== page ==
p.s if you're teaching your kids to defend intelligent design then you are definitely doing them a disservice. Intelligent design holds no scientific weight and the evidence supporting evolution is overwhelming. DNA structure/replication and RNA structure actually support natural selection instead of contradicting it. Natural selection and evolution is a theory in the same way that gravity is a theory and that's what they will encounter in college. If thats the case it's hard to see how homeschooling isn't just a mechanism to make sure your kids see the world as the parent does and not able to make that call for themselves.
SCseagoat

Trad climber
Santa Cruz
Jan 26, 2013 - 11:01am PT
But not every public school hits the mark in this state. In fact, I would say that high quality public schools are more the exception than the rule

Unfortunately I would need to agree with this....and I hate to say that because I am a retired public school administrator (Assistant superintendent in several districts and served 8 years on a local school board). And I disagree vehemently that it's the union, lazy teachers or "parents that don't care". California public schools are under the thumb of politicians who influence every curriculum mandate therefore Ca school curriculum becomes a cornucopia of what ever was in vogue that session.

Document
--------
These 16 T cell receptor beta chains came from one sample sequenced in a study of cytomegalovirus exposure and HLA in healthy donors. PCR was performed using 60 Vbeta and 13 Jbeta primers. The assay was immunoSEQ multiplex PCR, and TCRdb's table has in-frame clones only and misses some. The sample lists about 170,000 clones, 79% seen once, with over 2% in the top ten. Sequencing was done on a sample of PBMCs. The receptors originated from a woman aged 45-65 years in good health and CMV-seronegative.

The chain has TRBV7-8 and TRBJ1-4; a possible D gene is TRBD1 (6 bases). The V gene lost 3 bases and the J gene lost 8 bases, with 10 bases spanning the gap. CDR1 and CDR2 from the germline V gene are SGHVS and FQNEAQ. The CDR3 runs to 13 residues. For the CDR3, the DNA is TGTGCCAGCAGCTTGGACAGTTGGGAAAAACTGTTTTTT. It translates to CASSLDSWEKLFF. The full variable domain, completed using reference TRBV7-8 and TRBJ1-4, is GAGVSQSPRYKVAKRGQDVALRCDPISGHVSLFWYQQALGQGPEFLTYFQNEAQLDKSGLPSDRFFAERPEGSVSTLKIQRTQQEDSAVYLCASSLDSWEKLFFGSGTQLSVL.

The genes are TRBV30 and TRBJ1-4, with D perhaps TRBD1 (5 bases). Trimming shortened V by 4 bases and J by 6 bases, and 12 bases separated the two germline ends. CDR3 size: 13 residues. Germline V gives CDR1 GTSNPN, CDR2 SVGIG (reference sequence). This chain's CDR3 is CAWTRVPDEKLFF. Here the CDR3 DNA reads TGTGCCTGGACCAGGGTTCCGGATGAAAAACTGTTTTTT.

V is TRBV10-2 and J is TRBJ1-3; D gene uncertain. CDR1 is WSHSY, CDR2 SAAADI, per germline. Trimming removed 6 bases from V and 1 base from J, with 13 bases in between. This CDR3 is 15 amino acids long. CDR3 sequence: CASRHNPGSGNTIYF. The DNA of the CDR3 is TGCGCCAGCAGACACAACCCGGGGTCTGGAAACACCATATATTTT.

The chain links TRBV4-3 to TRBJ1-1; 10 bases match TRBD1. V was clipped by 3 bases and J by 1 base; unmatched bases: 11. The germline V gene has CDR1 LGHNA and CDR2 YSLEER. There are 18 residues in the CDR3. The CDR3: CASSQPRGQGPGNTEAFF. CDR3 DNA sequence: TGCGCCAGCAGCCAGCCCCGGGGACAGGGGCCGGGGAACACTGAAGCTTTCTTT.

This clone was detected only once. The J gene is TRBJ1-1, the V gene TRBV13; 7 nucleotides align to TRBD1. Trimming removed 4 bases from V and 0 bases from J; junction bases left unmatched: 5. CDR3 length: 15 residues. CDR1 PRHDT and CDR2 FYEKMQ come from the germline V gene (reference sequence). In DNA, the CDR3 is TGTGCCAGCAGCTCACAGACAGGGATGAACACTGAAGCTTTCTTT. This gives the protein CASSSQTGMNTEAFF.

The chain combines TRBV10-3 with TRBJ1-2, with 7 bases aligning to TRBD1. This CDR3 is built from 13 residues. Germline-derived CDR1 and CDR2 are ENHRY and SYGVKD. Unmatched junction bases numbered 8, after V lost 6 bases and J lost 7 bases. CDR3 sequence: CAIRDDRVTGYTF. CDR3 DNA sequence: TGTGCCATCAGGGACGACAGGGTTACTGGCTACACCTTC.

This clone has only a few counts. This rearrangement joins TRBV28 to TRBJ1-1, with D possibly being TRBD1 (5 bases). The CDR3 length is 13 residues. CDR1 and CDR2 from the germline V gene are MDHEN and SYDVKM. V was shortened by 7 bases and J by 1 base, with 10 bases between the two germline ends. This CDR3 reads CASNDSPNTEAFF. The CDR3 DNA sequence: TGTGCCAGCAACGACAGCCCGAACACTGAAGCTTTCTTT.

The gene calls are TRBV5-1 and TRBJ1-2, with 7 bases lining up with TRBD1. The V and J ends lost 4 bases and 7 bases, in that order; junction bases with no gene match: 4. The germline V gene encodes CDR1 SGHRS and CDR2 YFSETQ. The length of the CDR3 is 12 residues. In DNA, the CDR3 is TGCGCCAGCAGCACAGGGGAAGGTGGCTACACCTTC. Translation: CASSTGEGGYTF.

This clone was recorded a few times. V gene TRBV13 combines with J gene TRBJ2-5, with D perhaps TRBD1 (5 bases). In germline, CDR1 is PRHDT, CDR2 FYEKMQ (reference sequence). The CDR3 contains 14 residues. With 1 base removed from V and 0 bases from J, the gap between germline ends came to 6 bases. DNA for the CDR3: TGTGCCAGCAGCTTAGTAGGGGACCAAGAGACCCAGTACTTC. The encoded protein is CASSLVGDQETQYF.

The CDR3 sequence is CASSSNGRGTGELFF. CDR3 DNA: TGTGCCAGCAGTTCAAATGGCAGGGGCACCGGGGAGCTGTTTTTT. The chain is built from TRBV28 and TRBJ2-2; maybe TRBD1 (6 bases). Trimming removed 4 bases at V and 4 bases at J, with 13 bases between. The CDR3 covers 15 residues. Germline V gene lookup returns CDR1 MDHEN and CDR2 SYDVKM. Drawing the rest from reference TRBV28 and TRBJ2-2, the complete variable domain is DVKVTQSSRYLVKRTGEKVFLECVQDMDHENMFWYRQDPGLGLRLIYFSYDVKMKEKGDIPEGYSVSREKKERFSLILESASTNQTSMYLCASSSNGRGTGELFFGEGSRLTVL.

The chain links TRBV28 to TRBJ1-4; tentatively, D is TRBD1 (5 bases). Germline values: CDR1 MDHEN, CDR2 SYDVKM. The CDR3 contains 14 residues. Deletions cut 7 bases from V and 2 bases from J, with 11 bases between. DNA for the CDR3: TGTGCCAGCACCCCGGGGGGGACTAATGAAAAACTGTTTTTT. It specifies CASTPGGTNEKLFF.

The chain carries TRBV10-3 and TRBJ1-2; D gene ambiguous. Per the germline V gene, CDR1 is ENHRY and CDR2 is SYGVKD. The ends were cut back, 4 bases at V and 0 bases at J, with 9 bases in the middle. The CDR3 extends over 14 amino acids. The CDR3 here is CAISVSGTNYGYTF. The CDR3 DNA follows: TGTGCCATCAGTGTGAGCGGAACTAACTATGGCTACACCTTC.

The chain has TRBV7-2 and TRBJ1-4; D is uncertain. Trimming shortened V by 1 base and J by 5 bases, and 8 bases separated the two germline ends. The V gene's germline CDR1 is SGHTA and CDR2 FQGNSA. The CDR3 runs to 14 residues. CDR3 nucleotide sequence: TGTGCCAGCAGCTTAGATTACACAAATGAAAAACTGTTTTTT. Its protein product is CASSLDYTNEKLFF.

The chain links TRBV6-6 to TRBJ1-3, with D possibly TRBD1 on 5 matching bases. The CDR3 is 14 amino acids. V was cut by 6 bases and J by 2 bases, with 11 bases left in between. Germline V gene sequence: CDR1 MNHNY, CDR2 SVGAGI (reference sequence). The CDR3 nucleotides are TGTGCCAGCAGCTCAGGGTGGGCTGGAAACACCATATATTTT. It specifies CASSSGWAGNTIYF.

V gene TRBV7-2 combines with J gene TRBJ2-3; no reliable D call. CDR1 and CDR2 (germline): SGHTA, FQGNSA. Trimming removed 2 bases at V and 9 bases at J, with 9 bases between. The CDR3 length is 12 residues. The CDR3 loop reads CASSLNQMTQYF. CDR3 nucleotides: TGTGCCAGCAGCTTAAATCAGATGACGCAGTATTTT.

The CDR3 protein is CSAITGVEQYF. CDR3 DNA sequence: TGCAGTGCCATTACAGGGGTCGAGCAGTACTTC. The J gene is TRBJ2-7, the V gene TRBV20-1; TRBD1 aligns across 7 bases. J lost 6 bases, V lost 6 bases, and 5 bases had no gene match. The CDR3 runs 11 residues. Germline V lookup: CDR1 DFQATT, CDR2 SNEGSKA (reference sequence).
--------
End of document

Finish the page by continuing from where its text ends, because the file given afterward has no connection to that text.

Do we sometimes encounter lousy teachers and admin? Yes, just like we do in any profession, and like any profession they are NOT the norm. Just as "parents that don't care" are not the norm. And any educator or other parents that use that as a reason that the school system can't do an effective job is just scapegoating. Get politicians out of deciding curriculum and let the professional educators and local control be in charge of our schools and you would see dramatic differences in the under performing schools. Just because every politician went to school suddenly they feel they know how to run schools. Schools ARE NOT businesses and the lame thinking that if you just ran a school like HP orIBM or some other business model is just that, lame thinking.

Done, gonna go walk dogs.

Susan
micronut

Trad climber
Topic Author's Reply - Jan 26, 2013 - 11:19am PT
Spanky,
Great points. For single parents, this is not an option sadly. Its a bummer for a kid to grow up with a single parent for so many reasons. My hats off to single parents worin hard and trying to do it right. However, my wife used to homeschool four boys whose parents didn't want to do it themselves. This is what piqued our interest originally on one level. There are options.
But I agree they are oftencost prohibitive for many.

Actually right now, my wife teaches German to three kids for free on the days she teaches our kids foreign language.

I disagree on your take on intelligent design. I just happen to think a loving and omniscient creator made the amazing biological system we see. No big deal.